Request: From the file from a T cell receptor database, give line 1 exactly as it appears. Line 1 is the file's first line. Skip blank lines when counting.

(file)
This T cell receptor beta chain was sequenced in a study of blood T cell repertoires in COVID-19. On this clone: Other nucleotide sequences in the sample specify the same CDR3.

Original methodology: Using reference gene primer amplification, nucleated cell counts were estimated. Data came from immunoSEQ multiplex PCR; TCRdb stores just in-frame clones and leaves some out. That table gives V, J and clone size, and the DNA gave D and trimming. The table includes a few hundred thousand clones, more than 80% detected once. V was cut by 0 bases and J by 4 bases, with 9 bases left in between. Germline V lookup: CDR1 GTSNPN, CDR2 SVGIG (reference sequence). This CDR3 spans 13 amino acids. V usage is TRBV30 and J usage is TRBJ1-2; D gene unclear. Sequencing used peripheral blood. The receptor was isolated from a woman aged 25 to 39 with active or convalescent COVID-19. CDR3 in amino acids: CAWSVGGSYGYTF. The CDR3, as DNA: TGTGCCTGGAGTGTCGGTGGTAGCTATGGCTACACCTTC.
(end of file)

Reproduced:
This T cell receptor beta chain was sequenced in a study of blood T cell repertoires in COVID-19. On this clone: Other nucleotide sequences in the sample specify the same CDR3.